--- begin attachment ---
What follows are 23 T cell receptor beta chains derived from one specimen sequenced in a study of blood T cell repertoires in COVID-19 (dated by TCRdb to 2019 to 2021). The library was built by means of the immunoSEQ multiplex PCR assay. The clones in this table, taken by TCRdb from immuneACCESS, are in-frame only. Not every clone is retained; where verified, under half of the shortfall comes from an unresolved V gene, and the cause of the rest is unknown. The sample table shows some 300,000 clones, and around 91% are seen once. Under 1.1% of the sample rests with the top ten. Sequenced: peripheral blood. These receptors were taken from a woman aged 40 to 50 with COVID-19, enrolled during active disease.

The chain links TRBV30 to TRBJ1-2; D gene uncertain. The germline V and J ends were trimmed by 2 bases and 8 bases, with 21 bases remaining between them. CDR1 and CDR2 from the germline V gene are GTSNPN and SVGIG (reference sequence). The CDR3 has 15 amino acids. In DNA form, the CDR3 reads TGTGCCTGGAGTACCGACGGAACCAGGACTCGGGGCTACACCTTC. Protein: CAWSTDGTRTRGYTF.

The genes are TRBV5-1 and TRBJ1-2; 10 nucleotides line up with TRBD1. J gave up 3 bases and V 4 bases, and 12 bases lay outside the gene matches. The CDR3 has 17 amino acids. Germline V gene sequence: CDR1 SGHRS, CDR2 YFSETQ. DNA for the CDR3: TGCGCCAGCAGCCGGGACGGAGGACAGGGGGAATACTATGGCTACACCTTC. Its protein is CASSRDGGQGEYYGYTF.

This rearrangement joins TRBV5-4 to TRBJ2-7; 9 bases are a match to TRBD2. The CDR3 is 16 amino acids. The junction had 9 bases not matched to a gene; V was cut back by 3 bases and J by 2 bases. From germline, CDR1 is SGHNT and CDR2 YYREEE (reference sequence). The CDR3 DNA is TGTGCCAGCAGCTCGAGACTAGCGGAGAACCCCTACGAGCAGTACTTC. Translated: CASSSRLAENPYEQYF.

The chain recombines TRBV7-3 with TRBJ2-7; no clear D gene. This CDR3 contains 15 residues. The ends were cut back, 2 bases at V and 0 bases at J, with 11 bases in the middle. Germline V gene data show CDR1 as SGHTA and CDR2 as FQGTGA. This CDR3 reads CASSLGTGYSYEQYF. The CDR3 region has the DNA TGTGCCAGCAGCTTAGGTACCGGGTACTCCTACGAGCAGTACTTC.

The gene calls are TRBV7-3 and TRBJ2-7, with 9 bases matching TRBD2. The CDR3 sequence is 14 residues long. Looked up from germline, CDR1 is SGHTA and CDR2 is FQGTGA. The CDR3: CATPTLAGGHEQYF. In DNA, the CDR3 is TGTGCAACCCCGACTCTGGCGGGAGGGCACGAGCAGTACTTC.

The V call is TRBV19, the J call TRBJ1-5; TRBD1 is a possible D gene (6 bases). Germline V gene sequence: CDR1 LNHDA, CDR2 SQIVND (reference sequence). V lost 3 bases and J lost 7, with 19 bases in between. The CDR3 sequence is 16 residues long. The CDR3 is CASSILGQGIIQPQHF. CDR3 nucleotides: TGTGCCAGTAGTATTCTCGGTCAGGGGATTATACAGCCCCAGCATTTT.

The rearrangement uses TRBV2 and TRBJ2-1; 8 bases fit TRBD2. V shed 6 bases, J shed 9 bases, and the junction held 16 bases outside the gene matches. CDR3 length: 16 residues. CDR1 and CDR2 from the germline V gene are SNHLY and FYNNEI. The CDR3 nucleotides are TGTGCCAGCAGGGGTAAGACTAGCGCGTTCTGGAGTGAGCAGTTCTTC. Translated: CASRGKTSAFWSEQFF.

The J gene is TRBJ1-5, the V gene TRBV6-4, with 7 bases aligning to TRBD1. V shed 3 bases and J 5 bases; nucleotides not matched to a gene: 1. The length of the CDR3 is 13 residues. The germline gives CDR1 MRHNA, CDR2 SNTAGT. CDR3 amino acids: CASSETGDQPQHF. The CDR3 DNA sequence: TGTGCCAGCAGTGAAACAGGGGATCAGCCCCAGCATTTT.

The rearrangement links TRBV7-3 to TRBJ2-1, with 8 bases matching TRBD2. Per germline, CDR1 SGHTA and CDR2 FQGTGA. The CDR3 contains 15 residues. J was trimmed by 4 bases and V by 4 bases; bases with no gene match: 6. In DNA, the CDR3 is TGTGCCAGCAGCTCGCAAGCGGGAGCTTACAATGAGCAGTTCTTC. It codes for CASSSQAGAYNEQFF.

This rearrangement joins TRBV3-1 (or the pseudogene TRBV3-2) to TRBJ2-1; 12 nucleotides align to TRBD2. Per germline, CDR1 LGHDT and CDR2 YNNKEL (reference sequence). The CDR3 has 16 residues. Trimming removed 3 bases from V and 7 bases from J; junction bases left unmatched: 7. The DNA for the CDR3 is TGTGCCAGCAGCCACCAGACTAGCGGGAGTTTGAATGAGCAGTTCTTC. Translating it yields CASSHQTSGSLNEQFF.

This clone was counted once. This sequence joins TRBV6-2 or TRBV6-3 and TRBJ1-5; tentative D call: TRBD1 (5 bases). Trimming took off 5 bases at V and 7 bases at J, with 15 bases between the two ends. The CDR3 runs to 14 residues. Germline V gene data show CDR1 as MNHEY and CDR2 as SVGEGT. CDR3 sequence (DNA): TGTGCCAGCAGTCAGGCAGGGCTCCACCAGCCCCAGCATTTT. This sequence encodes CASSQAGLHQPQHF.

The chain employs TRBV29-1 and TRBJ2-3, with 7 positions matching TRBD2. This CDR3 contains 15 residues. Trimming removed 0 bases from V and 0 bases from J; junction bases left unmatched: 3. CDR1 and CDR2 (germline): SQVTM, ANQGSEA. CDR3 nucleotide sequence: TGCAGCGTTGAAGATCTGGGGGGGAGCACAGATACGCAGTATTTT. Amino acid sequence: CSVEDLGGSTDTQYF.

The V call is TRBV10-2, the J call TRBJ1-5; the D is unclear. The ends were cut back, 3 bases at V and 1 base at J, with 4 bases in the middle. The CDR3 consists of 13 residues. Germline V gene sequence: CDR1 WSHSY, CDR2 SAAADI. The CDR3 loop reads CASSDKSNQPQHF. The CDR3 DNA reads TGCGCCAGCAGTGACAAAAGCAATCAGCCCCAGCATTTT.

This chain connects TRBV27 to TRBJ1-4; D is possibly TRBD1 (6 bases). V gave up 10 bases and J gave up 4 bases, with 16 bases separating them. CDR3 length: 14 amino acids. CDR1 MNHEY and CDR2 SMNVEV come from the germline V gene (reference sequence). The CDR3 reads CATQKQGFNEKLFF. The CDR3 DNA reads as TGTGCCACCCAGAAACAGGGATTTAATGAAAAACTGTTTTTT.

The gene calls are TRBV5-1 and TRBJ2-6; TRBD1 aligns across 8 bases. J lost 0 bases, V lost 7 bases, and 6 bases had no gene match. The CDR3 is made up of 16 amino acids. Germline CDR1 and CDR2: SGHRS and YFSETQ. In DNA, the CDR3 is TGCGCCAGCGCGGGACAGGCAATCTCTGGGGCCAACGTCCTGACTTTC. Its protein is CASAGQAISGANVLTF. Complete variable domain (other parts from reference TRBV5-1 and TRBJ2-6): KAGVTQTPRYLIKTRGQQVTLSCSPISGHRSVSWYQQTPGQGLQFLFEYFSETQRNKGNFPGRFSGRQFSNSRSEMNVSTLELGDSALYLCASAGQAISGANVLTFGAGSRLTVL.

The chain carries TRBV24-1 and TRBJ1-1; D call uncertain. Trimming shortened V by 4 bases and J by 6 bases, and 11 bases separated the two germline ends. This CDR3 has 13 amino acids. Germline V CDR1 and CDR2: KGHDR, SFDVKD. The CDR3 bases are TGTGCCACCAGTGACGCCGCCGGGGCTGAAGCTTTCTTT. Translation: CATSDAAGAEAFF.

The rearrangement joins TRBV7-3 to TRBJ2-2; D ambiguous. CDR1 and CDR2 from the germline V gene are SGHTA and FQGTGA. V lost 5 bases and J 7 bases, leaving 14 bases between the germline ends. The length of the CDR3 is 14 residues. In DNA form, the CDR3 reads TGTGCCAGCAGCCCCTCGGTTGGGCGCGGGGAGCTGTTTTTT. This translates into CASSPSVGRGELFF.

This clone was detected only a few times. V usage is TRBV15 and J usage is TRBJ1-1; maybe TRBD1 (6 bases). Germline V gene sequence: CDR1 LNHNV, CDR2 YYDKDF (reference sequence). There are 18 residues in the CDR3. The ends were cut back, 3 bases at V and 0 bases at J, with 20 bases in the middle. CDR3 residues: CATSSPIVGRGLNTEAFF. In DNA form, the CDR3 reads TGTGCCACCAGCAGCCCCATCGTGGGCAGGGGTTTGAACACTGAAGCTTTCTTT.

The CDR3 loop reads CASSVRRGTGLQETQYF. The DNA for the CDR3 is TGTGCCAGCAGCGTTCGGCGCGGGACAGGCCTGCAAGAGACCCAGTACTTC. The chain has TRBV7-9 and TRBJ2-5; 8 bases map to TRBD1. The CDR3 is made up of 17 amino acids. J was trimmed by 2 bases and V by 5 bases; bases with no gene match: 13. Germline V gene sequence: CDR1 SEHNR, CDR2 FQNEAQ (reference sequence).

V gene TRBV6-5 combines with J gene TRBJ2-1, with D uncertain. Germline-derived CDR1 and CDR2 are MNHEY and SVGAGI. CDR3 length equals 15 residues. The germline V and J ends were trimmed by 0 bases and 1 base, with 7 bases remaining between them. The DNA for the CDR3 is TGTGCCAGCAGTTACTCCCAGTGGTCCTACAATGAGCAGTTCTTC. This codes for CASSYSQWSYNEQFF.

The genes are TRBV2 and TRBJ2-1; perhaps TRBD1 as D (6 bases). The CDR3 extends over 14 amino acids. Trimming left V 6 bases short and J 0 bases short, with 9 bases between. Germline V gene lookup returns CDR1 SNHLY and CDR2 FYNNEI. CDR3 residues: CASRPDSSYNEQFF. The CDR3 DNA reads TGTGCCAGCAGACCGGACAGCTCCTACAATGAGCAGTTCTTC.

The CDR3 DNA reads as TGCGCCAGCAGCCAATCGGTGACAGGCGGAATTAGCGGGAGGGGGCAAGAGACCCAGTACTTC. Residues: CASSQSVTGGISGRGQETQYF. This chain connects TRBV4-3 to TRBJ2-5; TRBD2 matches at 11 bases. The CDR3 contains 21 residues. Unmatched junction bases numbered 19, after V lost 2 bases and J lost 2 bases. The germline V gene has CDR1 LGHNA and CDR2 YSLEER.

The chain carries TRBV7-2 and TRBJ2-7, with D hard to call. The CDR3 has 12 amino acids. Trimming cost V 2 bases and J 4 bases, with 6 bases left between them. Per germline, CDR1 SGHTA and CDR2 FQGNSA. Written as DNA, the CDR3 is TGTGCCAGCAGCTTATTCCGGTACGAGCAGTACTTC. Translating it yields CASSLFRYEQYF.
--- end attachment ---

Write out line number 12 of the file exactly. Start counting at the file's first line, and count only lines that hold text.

This clone was counted once. This sequence joins TRBV6-2 or TRBV6-3 and TRBJ1-5; tentative D call: TRBD1 (5 bases). Trimming took off 5 bases at V and 7 bases at J, with 15 bases between the two ends. The CDR3 runs to 14 residues. Germline V gene data show CDR1 as MNHEY and CDR2 as SVGEGT. CDR3 sequence (DNA): TGTGCCAGCAGTCAGGCAGGGCTCCACCAGCCCCAGCATTTT. This sequence encodes CASSQAGLHQPQHF.